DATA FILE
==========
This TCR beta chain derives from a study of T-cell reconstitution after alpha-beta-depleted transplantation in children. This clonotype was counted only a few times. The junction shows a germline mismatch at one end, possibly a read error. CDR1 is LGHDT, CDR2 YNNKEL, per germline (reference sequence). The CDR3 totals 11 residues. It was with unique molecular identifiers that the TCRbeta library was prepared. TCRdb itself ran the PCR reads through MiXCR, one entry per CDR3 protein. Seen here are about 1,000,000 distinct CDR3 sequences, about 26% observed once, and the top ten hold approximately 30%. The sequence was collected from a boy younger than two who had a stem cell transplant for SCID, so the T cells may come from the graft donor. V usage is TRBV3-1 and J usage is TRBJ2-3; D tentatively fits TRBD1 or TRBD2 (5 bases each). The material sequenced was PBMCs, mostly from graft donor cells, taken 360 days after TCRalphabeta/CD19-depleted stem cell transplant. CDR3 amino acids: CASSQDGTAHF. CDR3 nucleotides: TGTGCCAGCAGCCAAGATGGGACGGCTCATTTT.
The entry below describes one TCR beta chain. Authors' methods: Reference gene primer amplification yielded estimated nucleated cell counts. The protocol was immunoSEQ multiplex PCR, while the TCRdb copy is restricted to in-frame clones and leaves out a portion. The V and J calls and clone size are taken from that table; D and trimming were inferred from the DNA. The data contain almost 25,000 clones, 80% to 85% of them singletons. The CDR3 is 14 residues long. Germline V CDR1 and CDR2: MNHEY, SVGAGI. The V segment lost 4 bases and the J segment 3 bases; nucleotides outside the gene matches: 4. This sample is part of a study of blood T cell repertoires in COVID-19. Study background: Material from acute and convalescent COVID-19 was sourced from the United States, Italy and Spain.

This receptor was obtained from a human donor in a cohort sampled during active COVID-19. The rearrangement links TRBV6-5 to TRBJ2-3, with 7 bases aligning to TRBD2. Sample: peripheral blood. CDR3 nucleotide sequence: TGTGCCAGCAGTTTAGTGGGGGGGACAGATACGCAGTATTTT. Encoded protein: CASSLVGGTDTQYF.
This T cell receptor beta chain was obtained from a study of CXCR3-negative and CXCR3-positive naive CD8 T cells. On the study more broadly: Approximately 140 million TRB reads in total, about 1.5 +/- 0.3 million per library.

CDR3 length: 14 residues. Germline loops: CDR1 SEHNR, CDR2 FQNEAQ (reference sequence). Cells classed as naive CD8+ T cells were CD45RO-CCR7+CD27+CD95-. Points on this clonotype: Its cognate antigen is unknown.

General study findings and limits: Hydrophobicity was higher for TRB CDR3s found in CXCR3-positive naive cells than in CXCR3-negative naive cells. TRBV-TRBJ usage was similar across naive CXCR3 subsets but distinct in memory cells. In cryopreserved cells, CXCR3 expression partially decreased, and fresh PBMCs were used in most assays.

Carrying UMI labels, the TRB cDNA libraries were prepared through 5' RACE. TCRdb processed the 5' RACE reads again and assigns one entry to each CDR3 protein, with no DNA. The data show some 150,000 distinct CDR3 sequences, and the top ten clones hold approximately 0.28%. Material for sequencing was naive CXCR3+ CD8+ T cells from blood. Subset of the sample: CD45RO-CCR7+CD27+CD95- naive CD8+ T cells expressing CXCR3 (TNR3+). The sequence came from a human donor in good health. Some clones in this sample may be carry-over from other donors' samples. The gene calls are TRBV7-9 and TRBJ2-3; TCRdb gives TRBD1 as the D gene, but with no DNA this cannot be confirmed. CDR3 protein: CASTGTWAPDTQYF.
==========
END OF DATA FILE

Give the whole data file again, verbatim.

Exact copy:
This TCR beta chain derives from a study of T-cell reconstitution after alpha-beta-depleted transplantation in children. This clonotype was counted only a few times. The junction shows a germline mismatch at one end, possibly a read error. CDR1 is LGHDT, CDR2 YNNKEL, per germline (reference sequence). The CDR3 totals 11 residues. It was with unique molecular identifiers that the TCRbeta library was prepared. TCRdb itself ran the PCR reads through MiXCR, one entry per CDR3 protein. Seen here are about 1,000,000 distinct CDR3 sequences, about 26% observed once, and the top ten hold approximately 30%. The sequence was collected from a boy younger than two who had a stem cell transplant for SCID, so the T cells may come from the graft donor. V usage is TRBV3-1 and J usage is TRBJ2-3; D tentatively fits TRBD1 or TRBD2 (5 bases each). The material sequenced was PBMCs, mostly from graft donor cells, taken 360 days after TCRalphabeta/CD19-depleted stem cell transplant. CDR3 amino acids: CASSQDGTAHF. CDR3 nucleotides: TGTGCCAGCAGCCAAGATGGGACGGCTCATTTT.
The entry below describes one TCR beta chain. Authors' methods: Reference gene primer amplification yielded estimated nucleated cell counts. The protocol was immunoSEQ multiplex PCR, while the TCRdb copy is restricted to in-frame clones and leaves out a portion. The V and J calls and clone size are taken from that table; D and trimming were inferred from the DNA. The data contain almost 25,000 clones, 80% to 85% of them singletons. The CDR3 is 14 residues long. Germline V CDR1 and CDR2: MNHEY, SVGAGI. The V segment lost 4 bases and the J segment 3 bases; nucleotides outside the gene matches: 4. This sample is part of a study of blood T cell repertoires in COVID-19. Study background: Material from acute and convalescent COVID-19 was sourced from the United States, Italy and Spain.

This receptor was obtained from a human donor in a cohort sampled during active COVID-19. The rearrangement links TRBV6-5 to TRBJ2-3, with 7 bases aligning to TRBD2. Sample: peripheral blood. CDR3 nucleotide sequence: TGTGCCAGCAGTTTAGTGGGGGGGACAGATACGCAGTATTTT. Encoded protein: CASSLVGGTDTQYF.
This T cell receptor beta chain was obtained from a study of CXCR3-negative and CXCR3-positive naive CD8 T cells. On the study more broadly: Approximately 140 million TRB reads in total, about 1.5 +/- 0.3 million per library.

CDR3 length: 14 residues. Germline loops: CDR1 SEHNR, CDR2 FQNEAQ (reference sequence). Cells classed as naive CD8+ T cells were CD45RO-CCR7+CD27+CD95-. Points on this clonotype: Its cognate antigen is unknown.

General study findings and limits: Hydrophobicity was higher for TRB CDR3s found in CXCR3-positive naive cells than in CXCR3-negative naive cells. TRBV-TRBJ usage was similar across naive CXCR3 subsets but distinct in memory cells. In cryopreserved cells, CXCR3 expression partially decreased, and fresh PBMCs were used in most assays.

Carrying UMI labels, the TRB cDNA libraries were prepared through 5' RACE. TCRdb processed the 5' RACE reads again and assigns one entry to each CDR3 protein, with no DNA. The data show some 150,000 distinct CDR3 sequences, and the top ten clones hold approximately 0.28%. Material for sequencing was naive CXCR3+ CD8+ T cells from blood. Subset of the sample: CD45RO-CCR7+CD27+CD95- naive CD8+ T cells expressing CXCR3 (TNR3+). The sequence came from a human donor in good health. Some clones in this sample may be carry-over from other donors' samples. The gene calls are TRBV7-9 and TRBJ2-3; TCRdb gives TRBD1 as the D gene, but with no DNA this cannot be confirmed. CDR3 protein: CASTGTWAPDTQYF.